I think a key factor in identifying structures that were purpose built with movies in mind (by your own definition) would be whether or not the builders equipped the theater with its own projection booth and screen. That’s probably going to be a bit more difficult to ascertain than finding out when a given theater first opened and whether it was built from the ground up. It might not be impossible, however. Even in those early days, the combustible nature of nitrate prints was well known, and construction projects that included motion picture exhibition booths would have surely been scrutinized by the municipality for reasons of public safety. As a matter of fact, one of the reasons why projection equipment was housed in booths (besides abating the distraction caused by the loud clacking of the apparatus) was to ensure the safety of patrons in the event of a fire.
My wife and sister-in-law visited this theater just a couple of days ago to take the kiddies to see “Madagascar 3.” They report that the auditorium they sat in was quite dirty and overall the theater seems to be running down on the inside, despite the recent of expense of refitting the outdoor vertical sign.
Hey robboehm. Looks like the CT user who posted it, removed the image. I had mentioned on the Henry Miller page that it should be re-posted here. They’ll probably upload it correctly soon enough.
Here’s a porn-era pic that was mistakenly posted to the Henry Miller’s Theatre page.
Hey midnitewriter. Not sure what protocol is, but you should probably contact site administration for such permissions. Several email addresses to contact CT are listed here. I don’t think you’ll have any problems at all.
One of these days, I’ll have to get around to creating an actual listing for the Lyceum. I’ve also seen references to a Plaza Theatre on Merrick Road, that may have been the first purpose-built movie house in Lynbrook.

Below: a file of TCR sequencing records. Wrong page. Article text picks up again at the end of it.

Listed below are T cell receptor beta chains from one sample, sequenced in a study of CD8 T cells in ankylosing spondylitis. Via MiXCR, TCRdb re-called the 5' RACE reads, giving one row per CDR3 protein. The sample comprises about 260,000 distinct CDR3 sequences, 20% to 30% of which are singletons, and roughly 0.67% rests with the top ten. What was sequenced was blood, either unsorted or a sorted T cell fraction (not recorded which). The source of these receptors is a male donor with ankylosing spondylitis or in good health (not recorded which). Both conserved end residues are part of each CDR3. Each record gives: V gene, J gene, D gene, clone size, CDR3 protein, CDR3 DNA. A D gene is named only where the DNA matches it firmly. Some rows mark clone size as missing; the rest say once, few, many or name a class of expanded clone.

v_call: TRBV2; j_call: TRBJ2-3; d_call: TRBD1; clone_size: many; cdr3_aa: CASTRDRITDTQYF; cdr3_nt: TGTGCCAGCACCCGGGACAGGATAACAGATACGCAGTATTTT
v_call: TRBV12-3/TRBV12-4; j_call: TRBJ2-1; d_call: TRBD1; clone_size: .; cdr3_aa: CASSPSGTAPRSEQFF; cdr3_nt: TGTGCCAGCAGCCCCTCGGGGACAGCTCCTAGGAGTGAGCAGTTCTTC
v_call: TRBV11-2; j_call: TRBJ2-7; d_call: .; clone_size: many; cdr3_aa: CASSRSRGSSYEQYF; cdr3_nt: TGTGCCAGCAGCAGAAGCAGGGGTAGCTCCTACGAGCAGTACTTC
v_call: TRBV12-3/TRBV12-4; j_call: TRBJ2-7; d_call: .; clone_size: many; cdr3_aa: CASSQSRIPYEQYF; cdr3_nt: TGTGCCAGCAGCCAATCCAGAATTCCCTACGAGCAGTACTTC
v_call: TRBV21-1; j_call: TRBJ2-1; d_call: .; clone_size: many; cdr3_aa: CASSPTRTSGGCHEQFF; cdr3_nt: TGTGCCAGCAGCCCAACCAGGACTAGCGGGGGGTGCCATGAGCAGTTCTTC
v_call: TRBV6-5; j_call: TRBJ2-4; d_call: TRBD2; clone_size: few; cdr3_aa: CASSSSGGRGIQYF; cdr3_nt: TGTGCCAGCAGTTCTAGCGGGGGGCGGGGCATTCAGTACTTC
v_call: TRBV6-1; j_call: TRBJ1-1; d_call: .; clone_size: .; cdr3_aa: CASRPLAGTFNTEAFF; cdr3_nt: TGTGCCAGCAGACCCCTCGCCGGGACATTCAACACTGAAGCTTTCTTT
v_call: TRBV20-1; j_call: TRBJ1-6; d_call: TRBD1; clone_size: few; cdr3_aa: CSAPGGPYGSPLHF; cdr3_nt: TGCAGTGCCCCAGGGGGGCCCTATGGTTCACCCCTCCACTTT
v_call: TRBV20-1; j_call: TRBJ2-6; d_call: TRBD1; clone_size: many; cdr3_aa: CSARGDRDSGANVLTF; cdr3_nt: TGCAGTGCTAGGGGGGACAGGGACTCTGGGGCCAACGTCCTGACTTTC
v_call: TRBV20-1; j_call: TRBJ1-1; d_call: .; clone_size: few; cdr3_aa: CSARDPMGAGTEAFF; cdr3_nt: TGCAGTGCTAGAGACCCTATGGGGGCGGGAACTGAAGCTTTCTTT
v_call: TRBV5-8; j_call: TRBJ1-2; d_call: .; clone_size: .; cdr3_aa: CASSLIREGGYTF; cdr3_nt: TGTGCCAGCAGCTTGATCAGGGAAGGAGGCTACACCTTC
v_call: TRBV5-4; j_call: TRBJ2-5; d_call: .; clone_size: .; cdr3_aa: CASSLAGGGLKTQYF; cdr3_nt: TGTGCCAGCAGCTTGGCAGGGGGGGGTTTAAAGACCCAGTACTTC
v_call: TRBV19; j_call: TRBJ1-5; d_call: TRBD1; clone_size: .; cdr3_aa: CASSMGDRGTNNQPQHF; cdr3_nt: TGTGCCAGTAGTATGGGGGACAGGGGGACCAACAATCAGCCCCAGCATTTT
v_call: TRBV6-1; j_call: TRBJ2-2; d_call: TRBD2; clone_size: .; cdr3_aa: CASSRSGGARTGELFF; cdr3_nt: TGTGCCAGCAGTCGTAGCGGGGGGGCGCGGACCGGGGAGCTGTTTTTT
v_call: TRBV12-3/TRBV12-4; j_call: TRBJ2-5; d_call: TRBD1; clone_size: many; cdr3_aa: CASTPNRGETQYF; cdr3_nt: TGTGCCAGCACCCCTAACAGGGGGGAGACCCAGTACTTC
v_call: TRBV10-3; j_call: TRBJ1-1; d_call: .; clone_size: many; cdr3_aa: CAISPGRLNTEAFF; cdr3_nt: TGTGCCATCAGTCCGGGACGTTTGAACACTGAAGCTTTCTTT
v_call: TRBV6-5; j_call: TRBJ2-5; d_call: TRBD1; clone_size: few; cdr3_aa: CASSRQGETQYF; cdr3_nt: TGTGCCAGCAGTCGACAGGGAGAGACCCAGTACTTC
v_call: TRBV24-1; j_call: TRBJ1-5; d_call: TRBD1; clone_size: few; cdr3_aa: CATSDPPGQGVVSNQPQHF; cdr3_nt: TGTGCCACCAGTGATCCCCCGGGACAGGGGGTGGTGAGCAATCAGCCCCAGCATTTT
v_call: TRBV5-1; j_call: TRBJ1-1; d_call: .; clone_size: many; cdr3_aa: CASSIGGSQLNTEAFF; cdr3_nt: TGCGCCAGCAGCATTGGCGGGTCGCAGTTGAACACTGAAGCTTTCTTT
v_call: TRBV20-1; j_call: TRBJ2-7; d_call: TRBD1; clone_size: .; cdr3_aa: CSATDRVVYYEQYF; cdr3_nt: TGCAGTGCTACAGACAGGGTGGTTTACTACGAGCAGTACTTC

Here’s a link to a photo of the old Lyceum Hall, that pre-dated the Airdrome. Perhaps this is the very pic that hangs in that hall of St Raymonds Church?
Lynbrook Bagels, diagonally across the street from the former Studio 1, has a pair of flat screen displays in their shop that present a slide-show of images tracing the history of the shop over the years. One of these is a vintage B&W shot looking north on Atlantic Ave that clearly shows the Arcade’s marquee projecting over the sidewalk on the left. I couldn’t stick around long enough to catch the image come around again on the loop, and get a movie title or approximate date. Next time I’m in there, I have to ask the manager if he has an actual copy of that picture, or at least inquire where he found it.
Wally75, if you ever find any of your old pics of the Playhouse, please be sure to post them here (or send them my way and I’ll gladly do it for you)!
Robboehm, here’s a link to a B&W shot of the screen and front of the house from the balcony during the Playhouse’s waning days as a movie house. This link had been erroneously posted on the 8th Street Playhouse page, and I’m surprised it was never re-posted here… until now, that is.
The image is from photographer Hiroshi Sugimoto, who took a series of images at several different cinemas, where he locked down a large-format camera at some central point opposite the screen and then opened the shutter for the duration of the movie. The results were quite lovely. I’m sure if you google the photographer’s name, you’ll find a number of these stills floating around the web.
Since there was a balcony in the original, they’ll stack them and likely utilize basement space. I anticipate at least a few of these rooms will be quite small, but I’m hoping the screen sizes remain reasonable.
Sad that the theater was completely gutted. Seems that Alamo might have employed many of the original architectural features in the new auditoriums. It is heartening to hear that they will research the original decor and use that as a basis to design and trim the new interior.
Al… I wonder if Alamo will be able to succeed where CO wasn’t, based on their being licensed to serve liquor on the premises.
I think that Wally was merely pointing out that there have been cinemas known to operate without the usual downward slope of seating towards the screen. I might add that there have even been theaters where the seats sloped UP towards the screen!